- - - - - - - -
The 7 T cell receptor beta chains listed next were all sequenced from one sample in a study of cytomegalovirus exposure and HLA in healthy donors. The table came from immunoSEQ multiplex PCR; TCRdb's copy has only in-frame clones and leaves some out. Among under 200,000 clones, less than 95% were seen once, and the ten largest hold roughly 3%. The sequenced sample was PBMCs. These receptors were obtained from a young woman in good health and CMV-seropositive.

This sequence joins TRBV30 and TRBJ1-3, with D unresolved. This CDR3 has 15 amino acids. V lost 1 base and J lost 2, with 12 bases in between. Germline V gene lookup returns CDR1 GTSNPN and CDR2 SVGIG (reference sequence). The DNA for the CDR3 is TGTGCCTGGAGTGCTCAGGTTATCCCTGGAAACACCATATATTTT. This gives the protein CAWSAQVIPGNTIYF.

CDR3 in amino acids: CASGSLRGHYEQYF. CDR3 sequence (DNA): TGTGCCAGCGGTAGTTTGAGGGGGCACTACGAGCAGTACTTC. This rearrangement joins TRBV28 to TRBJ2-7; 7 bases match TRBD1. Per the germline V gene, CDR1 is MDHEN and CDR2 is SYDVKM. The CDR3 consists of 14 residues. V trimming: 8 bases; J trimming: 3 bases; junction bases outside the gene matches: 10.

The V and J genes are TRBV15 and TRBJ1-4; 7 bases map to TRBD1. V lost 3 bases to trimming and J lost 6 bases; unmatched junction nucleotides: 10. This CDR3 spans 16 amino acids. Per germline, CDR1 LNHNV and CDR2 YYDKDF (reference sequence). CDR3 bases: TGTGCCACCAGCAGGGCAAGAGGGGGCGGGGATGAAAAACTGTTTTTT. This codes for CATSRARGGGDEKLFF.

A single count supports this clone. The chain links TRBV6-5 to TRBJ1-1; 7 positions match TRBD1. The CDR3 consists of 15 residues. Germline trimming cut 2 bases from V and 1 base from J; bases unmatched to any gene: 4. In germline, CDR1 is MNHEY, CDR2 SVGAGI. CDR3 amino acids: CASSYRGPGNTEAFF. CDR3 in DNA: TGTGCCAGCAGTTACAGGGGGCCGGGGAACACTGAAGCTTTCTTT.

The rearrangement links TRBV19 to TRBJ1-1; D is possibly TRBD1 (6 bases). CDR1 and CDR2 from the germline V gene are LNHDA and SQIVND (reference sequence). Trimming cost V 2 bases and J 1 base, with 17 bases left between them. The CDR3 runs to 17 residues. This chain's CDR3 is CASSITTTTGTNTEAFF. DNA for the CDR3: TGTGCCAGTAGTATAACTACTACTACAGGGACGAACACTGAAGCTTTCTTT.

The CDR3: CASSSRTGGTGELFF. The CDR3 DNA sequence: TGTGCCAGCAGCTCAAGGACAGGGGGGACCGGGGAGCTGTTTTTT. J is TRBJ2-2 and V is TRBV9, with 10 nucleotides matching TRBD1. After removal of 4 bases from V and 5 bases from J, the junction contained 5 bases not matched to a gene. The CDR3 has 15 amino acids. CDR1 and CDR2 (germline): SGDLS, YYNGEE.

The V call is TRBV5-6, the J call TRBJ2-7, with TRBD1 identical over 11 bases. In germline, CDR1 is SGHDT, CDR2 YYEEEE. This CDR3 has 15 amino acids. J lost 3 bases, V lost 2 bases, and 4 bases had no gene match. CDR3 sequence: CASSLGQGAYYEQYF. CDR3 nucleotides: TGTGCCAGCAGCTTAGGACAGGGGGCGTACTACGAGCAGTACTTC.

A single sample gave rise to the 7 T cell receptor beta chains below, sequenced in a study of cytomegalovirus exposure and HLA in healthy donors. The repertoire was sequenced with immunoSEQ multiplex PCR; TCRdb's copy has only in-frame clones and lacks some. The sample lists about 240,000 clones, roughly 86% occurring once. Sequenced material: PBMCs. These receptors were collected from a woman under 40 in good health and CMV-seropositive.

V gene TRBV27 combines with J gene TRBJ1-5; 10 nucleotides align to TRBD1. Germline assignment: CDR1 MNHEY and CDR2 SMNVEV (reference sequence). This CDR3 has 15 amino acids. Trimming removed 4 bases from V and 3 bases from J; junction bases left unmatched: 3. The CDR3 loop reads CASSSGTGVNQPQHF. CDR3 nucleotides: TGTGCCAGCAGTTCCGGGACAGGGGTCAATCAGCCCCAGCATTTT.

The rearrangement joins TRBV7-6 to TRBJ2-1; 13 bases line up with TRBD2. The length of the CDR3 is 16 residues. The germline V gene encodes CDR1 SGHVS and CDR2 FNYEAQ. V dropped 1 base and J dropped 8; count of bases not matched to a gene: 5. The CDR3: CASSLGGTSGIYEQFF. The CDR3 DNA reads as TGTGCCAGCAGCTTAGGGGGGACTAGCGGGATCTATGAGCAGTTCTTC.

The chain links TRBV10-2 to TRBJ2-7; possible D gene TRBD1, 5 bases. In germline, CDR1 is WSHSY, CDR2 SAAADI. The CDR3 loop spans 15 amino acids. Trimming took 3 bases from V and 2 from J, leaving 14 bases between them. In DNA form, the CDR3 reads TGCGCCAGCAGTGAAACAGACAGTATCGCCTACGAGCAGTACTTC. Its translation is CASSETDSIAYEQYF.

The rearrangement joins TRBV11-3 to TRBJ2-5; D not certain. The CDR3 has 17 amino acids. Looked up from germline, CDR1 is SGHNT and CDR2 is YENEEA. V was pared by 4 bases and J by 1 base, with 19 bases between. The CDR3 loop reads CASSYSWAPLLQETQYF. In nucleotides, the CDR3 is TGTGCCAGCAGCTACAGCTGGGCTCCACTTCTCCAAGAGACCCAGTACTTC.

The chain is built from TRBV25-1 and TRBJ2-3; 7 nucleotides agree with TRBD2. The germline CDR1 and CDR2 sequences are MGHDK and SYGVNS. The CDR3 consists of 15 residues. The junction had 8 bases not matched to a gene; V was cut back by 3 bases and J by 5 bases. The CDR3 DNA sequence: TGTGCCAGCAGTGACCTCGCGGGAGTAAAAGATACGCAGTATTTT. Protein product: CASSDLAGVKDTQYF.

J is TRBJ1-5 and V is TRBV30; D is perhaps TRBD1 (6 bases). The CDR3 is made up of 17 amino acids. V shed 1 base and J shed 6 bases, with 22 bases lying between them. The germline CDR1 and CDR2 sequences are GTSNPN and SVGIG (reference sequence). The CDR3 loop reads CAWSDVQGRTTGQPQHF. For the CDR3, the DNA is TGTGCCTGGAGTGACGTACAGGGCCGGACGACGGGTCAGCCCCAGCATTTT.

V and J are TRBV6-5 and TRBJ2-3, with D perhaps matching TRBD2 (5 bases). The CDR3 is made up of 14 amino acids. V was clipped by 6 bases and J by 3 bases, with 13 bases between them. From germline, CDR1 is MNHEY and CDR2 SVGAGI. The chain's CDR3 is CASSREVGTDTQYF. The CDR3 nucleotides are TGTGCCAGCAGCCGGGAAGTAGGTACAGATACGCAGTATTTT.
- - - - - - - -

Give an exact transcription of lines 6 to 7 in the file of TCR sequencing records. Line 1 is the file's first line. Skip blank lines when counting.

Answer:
The rearrangement links TRBV19 to TRBJ1-1; D is possibly TRBD1 (6 bases). CDR1 and CDR2 from the germline V gene are LNHDA and SQIVND (reference sequence). Trimming cost V 2 bases and J 1 base, with 17 bases left between them. The CDR3 runs to 17 residues. This chain's CDR3 is CASSITTTTGTNTEAFF. DNA for the CDR3: TGTGCCAGTAGTATAACTACTACTACAGGGACGAACACTGAAGCTTTCTTT.

The CDR3: CASSSRTGGTGELFF. The CDR3 DNA sequence: TGTGCCAGCAGCTCAAGGACAGGGGGGACCGGGGAGCTGTTTTTT. J is TRBJ2-2 and V is TRBV9, with 10 nucleotides matching TRBD1. After removal of 4 bases from V and 5 bases from J, the junction contained 5 bases not matched to a gene. The CDR3 has 15 amino acids. CDR1 and CDR2 (germline): SGDLS, YYNGEE.